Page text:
By Dana Mattioli 

This article is being republished as part of our daily reproduction of WSJ.com articles that also appeared in the U.S. print edition of The Wall Street Journal (March 12, 2020).

Amazon.com Inc. is offering paid sick leave to all workers -- including part-time warehouse staff -- who are affected by the spreading novel coronavirus, as companies scramble to minimize the economic hardship of the pandemic on their employees.

Amazon announced the expanded policy on Wednesday and said it has set up a relief fund, with an initial $25 million for its delivery partners, drivers and some others affected by the outbreak. The Wall Street Journal previously reported on the initiative.

Last week, the company eased its policy for unpaid time off in response to the coronavirus outbreak, giving workers the option to take an unlimited amount of unpaid time off through the end of March without being penalized for it. The change affected employees who work in offices, stores, warehouses and any other location that requires a physical presence.

As the virus, known as Covid-19, spreads, technology companies, retailers and ride-hailing companies have had to grapple with how to protect their employees while still providing the services customers need, especially at a time when some people are avoiding shopping in stores and taking mass transit.

The biggest ride-sharing and food-delivery companies in the U.S. are in talks to set up a fund to compensate drivers affected by the novel coronavirus, a step that highlights the pressure they face to provide workers with broader employment protections. Ride-hailing firms Uber Technologies Inc. and Lyft Inc., as well as food-delivery startup DoorDash Inc., have individually said they would compensate drivers who have caught the virus or been told to quarantine for up to two weeks of missed pay.

Amazon has a diverse workplace of engineers, marketers and advertising executives with desk jobs who can relatively easily work from home. But, it also has a large contingent of warehouse workers who need to report to fulfillment centers. Amazon has directed its employees in locations such as its Seattle headquarters, New York, New Jersey, Massachusetts and San Francisco to work from home until the end of March. But, for warehouse workers packing and shipping orders for customers, working from home isn't an option.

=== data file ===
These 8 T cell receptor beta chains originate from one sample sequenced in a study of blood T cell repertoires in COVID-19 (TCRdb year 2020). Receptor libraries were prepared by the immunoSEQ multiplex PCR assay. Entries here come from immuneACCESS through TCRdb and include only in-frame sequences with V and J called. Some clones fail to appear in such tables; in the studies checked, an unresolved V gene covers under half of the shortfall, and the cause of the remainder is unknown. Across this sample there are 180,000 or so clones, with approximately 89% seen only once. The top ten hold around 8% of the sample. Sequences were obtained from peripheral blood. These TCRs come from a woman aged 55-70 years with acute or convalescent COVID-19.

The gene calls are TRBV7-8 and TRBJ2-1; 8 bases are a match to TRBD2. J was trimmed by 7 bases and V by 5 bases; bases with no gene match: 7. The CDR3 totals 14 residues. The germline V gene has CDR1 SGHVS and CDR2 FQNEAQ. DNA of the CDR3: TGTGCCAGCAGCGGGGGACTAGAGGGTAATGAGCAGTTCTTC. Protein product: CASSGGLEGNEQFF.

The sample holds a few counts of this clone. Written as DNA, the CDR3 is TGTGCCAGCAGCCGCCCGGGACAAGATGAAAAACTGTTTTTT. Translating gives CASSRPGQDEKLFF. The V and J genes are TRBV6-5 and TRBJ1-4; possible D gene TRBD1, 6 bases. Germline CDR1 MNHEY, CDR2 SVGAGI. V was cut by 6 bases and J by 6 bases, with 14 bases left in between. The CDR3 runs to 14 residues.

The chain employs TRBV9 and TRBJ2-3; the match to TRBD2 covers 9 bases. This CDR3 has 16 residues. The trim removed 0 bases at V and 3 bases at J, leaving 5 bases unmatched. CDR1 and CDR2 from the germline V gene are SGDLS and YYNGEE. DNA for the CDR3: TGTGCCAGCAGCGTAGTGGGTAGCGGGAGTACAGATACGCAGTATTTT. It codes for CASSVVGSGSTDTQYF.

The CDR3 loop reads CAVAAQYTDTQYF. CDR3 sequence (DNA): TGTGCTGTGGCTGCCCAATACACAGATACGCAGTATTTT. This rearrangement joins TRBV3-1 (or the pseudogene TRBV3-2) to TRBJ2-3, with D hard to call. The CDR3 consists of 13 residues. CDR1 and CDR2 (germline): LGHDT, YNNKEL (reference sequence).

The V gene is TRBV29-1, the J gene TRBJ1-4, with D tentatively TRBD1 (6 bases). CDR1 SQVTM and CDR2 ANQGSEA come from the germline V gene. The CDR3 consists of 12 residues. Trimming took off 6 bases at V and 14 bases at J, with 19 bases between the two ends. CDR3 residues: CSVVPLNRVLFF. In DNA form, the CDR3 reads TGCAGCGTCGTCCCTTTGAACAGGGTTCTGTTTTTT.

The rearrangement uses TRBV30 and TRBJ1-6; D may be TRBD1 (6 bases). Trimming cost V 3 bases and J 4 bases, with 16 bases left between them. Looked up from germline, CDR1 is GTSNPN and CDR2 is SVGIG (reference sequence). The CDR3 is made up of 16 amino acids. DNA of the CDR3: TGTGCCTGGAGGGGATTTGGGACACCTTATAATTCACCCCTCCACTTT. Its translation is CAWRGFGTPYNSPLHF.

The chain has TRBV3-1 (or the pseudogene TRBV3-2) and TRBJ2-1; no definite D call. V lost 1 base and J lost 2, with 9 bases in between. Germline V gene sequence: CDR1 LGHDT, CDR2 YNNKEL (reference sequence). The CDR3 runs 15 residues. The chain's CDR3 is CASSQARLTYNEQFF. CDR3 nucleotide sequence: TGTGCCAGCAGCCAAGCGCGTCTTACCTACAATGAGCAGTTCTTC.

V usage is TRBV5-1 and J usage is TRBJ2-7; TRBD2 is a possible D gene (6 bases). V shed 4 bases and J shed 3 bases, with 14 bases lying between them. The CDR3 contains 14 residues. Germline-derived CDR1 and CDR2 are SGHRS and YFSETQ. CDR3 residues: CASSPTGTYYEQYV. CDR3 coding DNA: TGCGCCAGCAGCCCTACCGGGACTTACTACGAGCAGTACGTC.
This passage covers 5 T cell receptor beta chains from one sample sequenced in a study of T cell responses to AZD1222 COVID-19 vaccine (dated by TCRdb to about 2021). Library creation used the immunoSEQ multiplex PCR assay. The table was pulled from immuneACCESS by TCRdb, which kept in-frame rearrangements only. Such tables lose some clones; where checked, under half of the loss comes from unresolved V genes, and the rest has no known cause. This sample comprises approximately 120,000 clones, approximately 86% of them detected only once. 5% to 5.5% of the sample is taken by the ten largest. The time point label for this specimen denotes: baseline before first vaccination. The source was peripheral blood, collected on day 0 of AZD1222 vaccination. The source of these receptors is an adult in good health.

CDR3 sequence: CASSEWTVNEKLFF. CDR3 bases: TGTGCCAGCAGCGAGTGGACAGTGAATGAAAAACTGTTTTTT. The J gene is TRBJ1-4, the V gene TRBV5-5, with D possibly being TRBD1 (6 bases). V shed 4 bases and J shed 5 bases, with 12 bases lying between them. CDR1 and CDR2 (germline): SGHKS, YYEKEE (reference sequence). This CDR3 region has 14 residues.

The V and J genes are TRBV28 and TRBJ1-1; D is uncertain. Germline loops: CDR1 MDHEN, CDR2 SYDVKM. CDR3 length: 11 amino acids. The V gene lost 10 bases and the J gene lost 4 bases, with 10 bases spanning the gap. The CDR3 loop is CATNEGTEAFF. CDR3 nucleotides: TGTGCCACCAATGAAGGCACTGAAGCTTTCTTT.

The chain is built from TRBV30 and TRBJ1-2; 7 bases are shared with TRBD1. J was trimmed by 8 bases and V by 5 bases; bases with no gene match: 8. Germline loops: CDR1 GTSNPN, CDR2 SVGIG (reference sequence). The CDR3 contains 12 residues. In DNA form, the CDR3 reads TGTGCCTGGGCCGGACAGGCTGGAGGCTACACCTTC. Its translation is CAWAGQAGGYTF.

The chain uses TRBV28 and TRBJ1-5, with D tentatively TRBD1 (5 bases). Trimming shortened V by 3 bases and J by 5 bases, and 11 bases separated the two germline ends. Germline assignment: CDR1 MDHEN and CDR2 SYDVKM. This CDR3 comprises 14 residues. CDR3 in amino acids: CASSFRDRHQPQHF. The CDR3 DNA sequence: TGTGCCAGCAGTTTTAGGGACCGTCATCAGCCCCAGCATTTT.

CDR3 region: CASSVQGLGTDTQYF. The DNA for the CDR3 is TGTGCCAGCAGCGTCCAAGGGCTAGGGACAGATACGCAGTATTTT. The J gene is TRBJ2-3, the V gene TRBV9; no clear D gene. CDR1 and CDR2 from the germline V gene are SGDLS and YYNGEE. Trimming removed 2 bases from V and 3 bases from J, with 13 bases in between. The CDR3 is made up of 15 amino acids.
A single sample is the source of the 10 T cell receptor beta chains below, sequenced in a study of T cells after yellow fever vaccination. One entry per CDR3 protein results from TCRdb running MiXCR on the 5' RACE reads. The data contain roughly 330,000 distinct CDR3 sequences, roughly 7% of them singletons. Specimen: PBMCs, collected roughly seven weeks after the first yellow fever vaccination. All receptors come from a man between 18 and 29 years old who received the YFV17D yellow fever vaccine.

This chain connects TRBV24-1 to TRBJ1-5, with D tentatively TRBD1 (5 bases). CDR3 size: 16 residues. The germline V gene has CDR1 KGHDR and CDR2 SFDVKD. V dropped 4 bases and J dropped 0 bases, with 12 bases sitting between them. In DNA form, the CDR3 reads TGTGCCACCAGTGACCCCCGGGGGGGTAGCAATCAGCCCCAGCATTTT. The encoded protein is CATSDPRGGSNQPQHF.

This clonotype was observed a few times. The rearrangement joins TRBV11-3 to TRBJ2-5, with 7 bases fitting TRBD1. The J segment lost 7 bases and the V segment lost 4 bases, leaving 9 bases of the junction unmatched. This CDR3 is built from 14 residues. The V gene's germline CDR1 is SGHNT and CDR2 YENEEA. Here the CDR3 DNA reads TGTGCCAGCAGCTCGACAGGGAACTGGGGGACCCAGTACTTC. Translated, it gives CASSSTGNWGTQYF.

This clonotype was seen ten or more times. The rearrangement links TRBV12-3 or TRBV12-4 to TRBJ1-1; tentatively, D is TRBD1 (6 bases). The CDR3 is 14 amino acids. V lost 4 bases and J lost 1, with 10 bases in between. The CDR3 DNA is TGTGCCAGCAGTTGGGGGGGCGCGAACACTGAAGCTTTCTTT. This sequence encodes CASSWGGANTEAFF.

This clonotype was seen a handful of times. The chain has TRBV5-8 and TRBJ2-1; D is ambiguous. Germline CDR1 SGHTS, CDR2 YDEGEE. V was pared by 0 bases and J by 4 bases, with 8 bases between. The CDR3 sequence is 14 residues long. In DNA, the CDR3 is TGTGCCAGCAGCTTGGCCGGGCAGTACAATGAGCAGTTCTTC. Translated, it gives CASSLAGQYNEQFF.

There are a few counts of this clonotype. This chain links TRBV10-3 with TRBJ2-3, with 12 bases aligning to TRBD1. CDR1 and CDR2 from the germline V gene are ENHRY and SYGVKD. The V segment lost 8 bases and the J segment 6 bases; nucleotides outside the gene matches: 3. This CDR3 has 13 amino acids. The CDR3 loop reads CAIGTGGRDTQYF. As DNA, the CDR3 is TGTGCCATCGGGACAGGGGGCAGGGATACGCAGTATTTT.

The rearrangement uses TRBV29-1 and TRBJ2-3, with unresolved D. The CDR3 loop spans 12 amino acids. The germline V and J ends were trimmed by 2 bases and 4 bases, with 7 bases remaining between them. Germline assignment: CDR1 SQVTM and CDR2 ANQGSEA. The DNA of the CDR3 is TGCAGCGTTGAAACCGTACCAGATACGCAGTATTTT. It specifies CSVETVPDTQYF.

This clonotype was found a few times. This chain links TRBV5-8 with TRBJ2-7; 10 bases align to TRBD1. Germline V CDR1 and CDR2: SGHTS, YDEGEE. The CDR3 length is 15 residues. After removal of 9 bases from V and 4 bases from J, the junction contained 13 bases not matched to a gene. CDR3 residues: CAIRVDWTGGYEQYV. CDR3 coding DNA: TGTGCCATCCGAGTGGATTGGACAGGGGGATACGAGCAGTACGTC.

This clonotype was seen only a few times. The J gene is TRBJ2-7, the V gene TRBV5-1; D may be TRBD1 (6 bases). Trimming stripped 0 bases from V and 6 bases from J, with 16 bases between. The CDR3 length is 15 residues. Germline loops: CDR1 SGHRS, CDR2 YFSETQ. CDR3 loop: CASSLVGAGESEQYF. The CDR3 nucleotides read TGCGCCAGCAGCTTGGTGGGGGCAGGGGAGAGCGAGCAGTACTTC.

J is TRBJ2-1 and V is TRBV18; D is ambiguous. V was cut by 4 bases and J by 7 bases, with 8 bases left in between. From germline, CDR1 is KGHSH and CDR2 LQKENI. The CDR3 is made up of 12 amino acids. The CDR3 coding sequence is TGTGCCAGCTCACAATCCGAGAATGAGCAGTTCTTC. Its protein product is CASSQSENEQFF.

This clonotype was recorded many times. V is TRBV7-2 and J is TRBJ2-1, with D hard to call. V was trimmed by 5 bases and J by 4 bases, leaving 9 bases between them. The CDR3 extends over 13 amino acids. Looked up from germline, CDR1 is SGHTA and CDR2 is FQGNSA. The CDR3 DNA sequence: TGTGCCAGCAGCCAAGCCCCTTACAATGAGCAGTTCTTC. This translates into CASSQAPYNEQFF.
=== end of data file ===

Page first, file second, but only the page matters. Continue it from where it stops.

Some Amazon workers had complained about the company's response to the virus. An online petition circulating on social media makes several requests of Amazon, including offering paid leave, allowing workers to take frequent breaks to wash their hands and for the company to push lawmakers to pass new laws concerning sick leave. Some workers said they can't afford to stay home under the unpaid leave policy.

"As Amazon employees, we are concerned about the company's current lack of protective measures," the petition says. "While Amazon has made some limited coronavirus accommodations, it needs a comprehensive plan to ensure the safety of all of its workers and the larger public."

A warehouse worker on Wednesday described his workplace as quieter than usual, and said that colleagues were using the relaxed policy for sick days.

As offices shut down, companies have had to wrestle with what to do with support staff at those offices.

"We will continue to pay all hourly employees that support our offices in Seattle, Bellevue, the Bay Area, New York, New Jersey and Massachusetts -- from food service, to security guards to janitorial staff -- during the time our employees are asked to work from home," an Amazon spokeswoman said.

Other tech companies have announced measures to help workers affected by the virus. Microsoft Corp. and Google, which have recommended some of their U.S. employees work from home, have said they would continue to pay hourly workers whose jobs are hit by those moves.

Walmart Inc. and Home Depot Inc., which have thousands of stores and warehouses shipping items to customers, have expanded their time off policies for hourly workers. Home Depot is continuing pay for associates tested positive with the coronavirus or in high-and-medium risk situations where they recently traveled to a risky geography or require quarantine for 14 days.

Walmart, the country's largest private employer, said Tuesday it is providing paid time off for hourly workers diagnosed with the coronavirus or subject to mandatory quarantine. Workers that feel sick can miss work without penalty, the company said, as it aims to keep sick workers at home. The retailer confirmed Monday that a worker in its Cynthiana, Ky., store had tested positive for Covid-19, the disease caused by the new coronavirus. Best Buy Co. and Lowe's Cos. announced similar changes to their attendance policies Wednesday.

--Sebastian Herrera and Sarah Nassauer contributed to this article.

Write to Dana Mattioli at dana.mattioli@wsj.com

 

(END) Dow Jones Newswires

March 12, 2020 02:47 ET (06:47 GMT)

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